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House sends $1.9 trillion relief package to Biden

By AI HEPING in New York | China Daily Global | Updated: 2021-03-11 14:15
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US Capitol building in Washington DC. [Photo/Agencies]

The Democrat-controlled House of Representatives on Wednesday approved the $1.9 trillion coronavirus relief package and sent it to President Joe Biden to sign, the president's first major legislative undertaking and one of the largest US government interventions in the economy of the post-World War II era.

"This legislation is about giving the backbone of this nation — the essential workers, the working people who built this country, the people who keep this country going —a fighting chance," Biden said in a statement following the vote. He will sign the bill into law Friday, the White House said.

The House approved the bill 220-211, on a day that marked Biden's 50th day in office. No Republicans in the House or in the Senate, which approved it 50-49 on Saturday, voted for the bill. In the House, all but one Democrat, Jared Golden of Maine, voted in favor. Golden also voted against the relief bill last month when it first passed the House. He said that while he supports aspects of the relief bill, he was concerned about its size and scope.

And so are Republicans. They have attacked the plan — the final cost of which is estimated at $1.856 trillion — as wasteful and excessive and far beyond a coronavirus relief bill.

"This isn't a rescue bill; it isn't a relief bill. It's a laundry list of left-wing priorities that predate the pandemic,'' Representative Kevin McCarthy, Republican of California and the House minority leader, said Wednesday.

Despite the legislation not including one of the Democrats' major policy goals — raising the federal minimum wage to $15 an hour — 70 percent of Americans support the package, according to a Pew Research Center poll released Wednesday. Top Democrats, including Biden himself, have vowed to make the minimum wage increase a priority for the rest of his term.

Some economists have warned the size of the relief package risks a spike in inflation. But Janet Yellen, the Treasury secretary, and Jay Powell, the Federal Reserve chair, have dismissed those worries.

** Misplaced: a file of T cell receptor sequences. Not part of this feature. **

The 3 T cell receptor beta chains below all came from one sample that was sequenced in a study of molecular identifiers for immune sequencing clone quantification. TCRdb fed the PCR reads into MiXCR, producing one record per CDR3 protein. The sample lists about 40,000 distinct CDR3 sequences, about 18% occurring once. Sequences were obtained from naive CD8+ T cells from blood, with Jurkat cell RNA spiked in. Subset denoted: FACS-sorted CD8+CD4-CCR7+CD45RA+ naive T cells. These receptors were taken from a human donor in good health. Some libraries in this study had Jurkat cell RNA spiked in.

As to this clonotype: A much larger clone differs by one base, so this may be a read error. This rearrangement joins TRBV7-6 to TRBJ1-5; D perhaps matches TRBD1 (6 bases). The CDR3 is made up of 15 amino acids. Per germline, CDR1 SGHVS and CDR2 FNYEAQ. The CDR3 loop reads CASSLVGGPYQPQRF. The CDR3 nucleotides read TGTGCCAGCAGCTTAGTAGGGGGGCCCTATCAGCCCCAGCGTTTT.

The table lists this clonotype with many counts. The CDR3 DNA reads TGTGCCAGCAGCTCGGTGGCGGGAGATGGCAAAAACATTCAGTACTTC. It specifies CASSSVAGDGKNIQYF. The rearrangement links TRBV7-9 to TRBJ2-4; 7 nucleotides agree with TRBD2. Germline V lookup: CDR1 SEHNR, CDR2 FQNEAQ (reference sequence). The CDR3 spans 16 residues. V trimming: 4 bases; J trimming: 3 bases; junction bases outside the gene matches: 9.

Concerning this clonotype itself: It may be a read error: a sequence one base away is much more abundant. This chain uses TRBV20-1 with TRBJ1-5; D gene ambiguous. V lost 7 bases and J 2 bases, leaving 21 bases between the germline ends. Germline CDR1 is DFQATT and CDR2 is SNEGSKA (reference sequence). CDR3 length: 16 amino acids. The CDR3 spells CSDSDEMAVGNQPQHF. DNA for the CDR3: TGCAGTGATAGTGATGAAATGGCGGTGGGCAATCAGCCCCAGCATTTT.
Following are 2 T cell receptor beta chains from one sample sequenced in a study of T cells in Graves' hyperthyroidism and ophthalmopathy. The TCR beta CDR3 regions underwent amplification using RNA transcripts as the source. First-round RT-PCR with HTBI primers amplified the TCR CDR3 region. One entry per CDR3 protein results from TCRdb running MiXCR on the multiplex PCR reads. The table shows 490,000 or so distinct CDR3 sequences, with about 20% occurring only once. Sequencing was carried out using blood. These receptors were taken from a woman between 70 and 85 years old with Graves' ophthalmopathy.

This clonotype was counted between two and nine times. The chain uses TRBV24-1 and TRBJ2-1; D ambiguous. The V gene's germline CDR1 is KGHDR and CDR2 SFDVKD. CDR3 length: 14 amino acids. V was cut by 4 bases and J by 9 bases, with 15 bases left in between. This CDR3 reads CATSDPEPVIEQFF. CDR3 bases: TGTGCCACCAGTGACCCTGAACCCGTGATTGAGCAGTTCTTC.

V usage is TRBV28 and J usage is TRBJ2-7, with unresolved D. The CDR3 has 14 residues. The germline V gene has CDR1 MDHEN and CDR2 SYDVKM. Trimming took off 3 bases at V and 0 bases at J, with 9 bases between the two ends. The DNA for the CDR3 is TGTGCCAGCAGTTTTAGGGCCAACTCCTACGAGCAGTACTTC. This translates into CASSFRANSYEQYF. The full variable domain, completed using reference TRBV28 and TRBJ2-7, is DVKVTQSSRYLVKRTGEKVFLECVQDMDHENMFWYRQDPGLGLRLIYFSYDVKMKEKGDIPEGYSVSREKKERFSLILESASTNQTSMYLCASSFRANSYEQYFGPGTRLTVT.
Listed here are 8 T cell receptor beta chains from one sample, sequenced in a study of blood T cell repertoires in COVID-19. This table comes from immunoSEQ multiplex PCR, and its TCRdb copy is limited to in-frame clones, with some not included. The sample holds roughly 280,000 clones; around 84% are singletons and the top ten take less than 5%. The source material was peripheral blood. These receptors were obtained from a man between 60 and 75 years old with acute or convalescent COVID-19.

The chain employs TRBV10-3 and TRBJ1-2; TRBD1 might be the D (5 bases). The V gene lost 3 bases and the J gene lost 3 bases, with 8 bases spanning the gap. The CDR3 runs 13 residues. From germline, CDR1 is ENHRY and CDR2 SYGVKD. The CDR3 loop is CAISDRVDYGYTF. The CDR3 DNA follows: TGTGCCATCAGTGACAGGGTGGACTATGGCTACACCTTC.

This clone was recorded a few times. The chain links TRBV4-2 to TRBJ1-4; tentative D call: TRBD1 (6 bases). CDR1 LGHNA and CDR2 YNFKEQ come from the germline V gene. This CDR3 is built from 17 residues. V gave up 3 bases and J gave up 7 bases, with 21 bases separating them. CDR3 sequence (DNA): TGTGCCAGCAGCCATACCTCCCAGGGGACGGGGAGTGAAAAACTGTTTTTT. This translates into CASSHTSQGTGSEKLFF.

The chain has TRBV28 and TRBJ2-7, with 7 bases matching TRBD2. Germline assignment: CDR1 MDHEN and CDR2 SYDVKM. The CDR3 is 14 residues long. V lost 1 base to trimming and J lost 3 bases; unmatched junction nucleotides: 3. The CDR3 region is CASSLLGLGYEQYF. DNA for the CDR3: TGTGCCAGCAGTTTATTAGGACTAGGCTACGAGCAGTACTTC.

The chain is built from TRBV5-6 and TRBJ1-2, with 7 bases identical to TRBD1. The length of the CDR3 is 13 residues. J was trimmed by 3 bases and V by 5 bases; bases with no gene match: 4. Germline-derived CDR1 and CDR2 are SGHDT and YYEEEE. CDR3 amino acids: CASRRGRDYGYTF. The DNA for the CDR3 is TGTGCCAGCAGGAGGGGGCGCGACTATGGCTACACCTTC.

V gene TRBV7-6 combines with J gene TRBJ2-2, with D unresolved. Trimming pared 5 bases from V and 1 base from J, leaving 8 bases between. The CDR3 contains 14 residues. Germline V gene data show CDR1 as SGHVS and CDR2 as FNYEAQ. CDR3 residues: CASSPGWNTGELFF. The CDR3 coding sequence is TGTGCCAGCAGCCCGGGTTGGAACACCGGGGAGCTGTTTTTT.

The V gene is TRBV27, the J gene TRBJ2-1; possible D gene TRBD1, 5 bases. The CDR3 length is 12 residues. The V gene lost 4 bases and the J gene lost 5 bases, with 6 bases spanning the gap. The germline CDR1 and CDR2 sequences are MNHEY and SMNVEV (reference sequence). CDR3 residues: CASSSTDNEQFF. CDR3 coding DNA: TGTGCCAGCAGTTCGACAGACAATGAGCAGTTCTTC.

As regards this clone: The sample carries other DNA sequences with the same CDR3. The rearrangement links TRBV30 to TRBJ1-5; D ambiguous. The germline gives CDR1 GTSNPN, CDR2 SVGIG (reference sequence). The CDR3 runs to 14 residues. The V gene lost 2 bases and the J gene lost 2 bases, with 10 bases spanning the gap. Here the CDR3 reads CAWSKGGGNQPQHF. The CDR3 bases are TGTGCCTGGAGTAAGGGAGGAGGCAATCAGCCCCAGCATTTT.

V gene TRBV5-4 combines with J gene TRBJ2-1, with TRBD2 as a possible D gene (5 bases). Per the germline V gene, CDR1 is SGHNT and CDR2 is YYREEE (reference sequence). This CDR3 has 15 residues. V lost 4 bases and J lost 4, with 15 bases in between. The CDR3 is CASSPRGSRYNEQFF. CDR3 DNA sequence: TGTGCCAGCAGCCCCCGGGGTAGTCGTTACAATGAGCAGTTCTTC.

On Wednesday, the latest report on inflation from the Labor Department showed a muted increase in consumer prices for February. The overall Consumer Price Index rose by 0.4 percent, in line with expectations and nudged by an increase in gasoline prices.

On Tuesday, the Paris-based Organization for Economic Cooperation and Development (OECD) said the stimulus package, along with faster vaccination, could increase US GDP growth by 3 percentage points to 6.5 percent in 2021 and boost the economic recovery from the coronavirus pandemic around the world by about 1 percent.

Much of the attention on the 628-page bill called the American Rescue Plan — which will be financed entirely by adding to the US deficit — has focused on the direct payments of up to $1,400 to many Americans and the extension of a $300 weekly federal unemployment benefit until Sept 6. Americans had faced losing boosted unemployment benefits that are set to expire over the weekend.

The bill goes far beyond the direct financial payments — which will cost $420 billion of the total package — and the extension of unemployment benefits.

It includes a set of measures that is estimated to slash poverty by a third this year and potentially cut child poverty in half, including an increase in the maximum child tax credit from $2,000 per child to $3,600 per child, as well as $20 billion in rental assistance and enhanced food benefits.

It also includes $350 billion for states and local governments and for schools to help them reopen, money for coronavirus testing, contact tracing and vaccine distribution.

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